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CDOT Delivers Twin Tunnels Expansion in Time for the Holidays

by Guest on Dec.26, 2013, under Colorado Skiing, General, Resorts

by Troy Hawks,

She has broad shoulders, an alluring curvature, and she’s brightly lit. I’m a big fan of the newly expanded eastbound Twin Tunnel and she tops the list of new and improved travel tools for front-range skiers and snowboarders. The third lane of eastbound I-70 through the Twin Tunnels east of Idaho Springs opened in early December after nine months of rock blasting, rock bolting and paving. But the $109 million project isn’t entirely complete. CDOT still plans to build an express toll lane for use during peak periods by the summer of 2015. Department officials say the lane will shave 30 minutes off the trip and save millions in fuel costs. (continue reading…)

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Arapahoe Basin: Pond Skimming

by Guest on Jun.04, 2013, under General

This post comes to us from guest blogger Helen Olsson, founder of and author of the book The Down & Dirty Guide to Camping with Kids.

A well-muscled young man skis across a long, thin puddle of water in what may be a red Speedo but is more likely his underpants. He is soon followed by Duff Man, a Homer Simpson superhero complete with cape, rubber biceps, and utility belt stocked with cans of Duff beer. It is not Halloween.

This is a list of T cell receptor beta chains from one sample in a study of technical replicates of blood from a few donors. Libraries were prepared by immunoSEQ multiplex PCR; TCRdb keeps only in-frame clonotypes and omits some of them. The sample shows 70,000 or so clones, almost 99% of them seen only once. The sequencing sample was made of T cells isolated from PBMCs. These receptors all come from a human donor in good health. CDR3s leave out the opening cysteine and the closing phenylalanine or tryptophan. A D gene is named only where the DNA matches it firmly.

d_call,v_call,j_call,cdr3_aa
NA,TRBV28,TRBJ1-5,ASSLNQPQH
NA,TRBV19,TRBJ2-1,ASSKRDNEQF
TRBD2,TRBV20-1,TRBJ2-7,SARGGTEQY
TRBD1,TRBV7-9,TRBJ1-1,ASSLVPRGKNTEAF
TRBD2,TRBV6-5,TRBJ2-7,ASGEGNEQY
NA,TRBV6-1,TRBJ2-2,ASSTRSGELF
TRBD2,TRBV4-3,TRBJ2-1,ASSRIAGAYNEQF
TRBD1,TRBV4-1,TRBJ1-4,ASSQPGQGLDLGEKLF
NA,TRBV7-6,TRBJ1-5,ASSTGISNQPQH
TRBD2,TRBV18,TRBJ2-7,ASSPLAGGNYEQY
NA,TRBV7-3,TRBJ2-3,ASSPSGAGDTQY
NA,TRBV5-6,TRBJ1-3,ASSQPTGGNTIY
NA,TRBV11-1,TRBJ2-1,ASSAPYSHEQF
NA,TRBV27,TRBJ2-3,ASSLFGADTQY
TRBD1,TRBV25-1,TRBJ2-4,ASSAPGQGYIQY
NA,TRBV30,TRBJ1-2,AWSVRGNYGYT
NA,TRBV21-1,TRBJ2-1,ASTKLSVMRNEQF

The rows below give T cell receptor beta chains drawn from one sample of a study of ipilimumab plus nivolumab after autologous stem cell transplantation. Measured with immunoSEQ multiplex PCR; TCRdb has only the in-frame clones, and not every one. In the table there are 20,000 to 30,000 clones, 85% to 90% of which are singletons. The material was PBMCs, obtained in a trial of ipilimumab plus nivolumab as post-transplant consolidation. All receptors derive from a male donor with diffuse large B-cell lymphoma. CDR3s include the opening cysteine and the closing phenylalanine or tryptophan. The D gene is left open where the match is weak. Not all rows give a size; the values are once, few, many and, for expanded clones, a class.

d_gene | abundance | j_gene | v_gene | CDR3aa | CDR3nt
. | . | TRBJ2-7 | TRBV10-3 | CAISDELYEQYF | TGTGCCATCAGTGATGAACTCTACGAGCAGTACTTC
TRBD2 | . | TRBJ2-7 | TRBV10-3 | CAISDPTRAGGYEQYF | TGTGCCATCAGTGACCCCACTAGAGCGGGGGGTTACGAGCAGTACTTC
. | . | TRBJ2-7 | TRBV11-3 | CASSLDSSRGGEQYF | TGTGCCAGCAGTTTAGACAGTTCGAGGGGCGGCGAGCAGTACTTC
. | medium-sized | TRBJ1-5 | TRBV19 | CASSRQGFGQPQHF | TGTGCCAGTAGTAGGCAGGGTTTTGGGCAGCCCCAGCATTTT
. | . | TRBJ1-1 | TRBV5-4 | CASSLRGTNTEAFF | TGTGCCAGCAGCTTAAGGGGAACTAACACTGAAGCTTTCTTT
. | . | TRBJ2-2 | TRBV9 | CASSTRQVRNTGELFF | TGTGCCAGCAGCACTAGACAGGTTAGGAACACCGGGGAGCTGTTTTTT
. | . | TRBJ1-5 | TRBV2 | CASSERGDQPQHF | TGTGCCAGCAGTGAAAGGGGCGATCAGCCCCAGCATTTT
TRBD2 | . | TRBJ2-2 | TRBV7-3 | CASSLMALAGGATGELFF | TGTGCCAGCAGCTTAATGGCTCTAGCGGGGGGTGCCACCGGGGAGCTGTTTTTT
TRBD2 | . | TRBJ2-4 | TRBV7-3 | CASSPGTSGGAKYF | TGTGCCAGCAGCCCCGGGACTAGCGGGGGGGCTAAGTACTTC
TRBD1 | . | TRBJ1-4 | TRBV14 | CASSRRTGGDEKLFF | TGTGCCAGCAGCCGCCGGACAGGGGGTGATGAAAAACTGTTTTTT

(continue reading…)

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Lessons I’ve Learned From An Adaptive Skier

by Guest on Apr.15, 2013, under General

This blog comes to CSCUSA from Kristen Lummis, editor and founder of

Ski resorts look different when viewed through someone else’s eyes.

Last month, I joined two friends, Betsy and Uschi, for two days of skiing at Purgatory (a.k.a. Durango Mountain Resort). Betsy is a long-time Purgatory skier who knows the mountain inside and out. Uschi is an accomplished adaptive monoskier and instructor.



(continue reading…)

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Tips for Spring Skiing

by Guest on Apr.14, 2013, under General

This blog post comes to CSCUSA from Amber Johnson, editor of MileHighMamas.

I’ll admit it: I wasn’t a fan of Spring Skiing until recently. I had previously viewed it as a hot, slushy mess but at the end of last season, I looked at the bluebird sky, basked in the balmy temperatures, sailed down the mountain in my t-shirt (sorry, no bikinis here) and thought, “How have I missed out on this all these years?

Spring on the slopes is a non-stop party as temperatures and people thaw. If that is not enough of a draw, here are some tips for making the most of your spring skiing experience.

1). Sunscreen. If you weren’t slathering your sun protection on your face before, do it now. The sun is exponentially more intense and if you’re like me, your winter tan a.k.a. bone-white skin is highly susceptible to burning.